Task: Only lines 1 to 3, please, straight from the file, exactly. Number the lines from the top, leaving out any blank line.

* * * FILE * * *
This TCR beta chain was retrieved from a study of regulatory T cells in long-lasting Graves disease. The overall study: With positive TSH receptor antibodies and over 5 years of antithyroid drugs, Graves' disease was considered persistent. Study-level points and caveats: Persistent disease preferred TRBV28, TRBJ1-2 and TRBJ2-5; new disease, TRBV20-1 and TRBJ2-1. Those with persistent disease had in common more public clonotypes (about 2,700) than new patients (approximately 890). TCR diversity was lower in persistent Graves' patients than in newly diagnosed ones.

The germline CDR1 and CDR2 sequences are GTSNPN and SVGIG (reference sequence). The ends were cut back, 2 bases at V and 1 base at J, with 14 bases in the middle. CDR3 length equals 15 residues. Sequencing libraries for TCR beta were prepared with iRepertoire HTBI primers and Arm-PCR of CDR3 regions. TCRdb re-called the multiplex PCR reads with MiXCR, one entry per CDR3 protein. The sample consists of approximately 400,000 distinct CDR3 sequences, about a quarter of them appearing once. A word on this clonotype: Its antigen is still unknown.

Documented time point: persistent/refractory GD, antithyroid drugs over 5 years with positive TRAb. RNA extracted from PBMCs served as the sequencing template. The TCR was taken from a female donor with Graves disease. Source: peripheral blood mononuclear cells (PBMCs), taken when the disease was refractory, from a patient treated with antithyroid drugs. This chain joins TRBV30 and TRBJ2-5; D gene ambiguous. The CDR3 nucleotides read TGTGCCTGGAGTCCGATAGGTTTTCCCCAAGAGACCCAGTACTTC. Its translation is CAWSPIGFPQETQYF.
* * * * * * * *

This TCR beta chain was retrieved from a study of regulatory T cells in long-lasting Graves disease. The overall study: With positive TSH receptor antibodies and over 5 years of antithyroid drugs, Graves' disease was considered persistent. Study-level points and caveats: Persistent disease preferred TRBV28, TRBJ1-2 and TRBJ2-5; new disease, TRBV20-1 and TRBJ2-1. Those with persistent disease had in common more public clonotypes (about 2,700) than new patients (approximately 890). TCR diversity was lower in persistent Graves' patients than in newly diagnosed ones.

The germline CDR1 and CDR2 sequences are GTSNPN and SVGIG (reference sequence). The ends were cut back, 2 bases at V and 1 base at J, with 14 bases in the middle. CDR3 length equals 15 residues. Sequencing libraries for TCR beta were prepared with iRepertoire HTBI primers and Arm-PCR of CDR3 regions. TCRdb re-called the multiplex PCR reads with MiXCR, one entry per CDR3 protein. The sample consists of approximately 400,000 distinct CDR3 sequences, about a quarter of them appearing once. A word on this clonotype: Its antigen is still unknown.

Documented time point: persistent/refractory GD, antithyroid drugs over 5 years with positive TRAb. RNA extracted from PBMCs served as the sequencing template. The TCR was taken from a female donor with Graves disease. Source: peripheral blood mononuclear cells (PBMCs), taken when the disease was refractory, from a patient treated with antithyroid drugs. This chain joins TRBV30 and TRBJ2-5; D gene ambiguous. The CDR3 nucleotides read TGTGCCTGGAGTCCGATAGGTTTTCCCCAAGAGACCCAGTACTTC. Its translation is CAWSPIGFPQETQYF.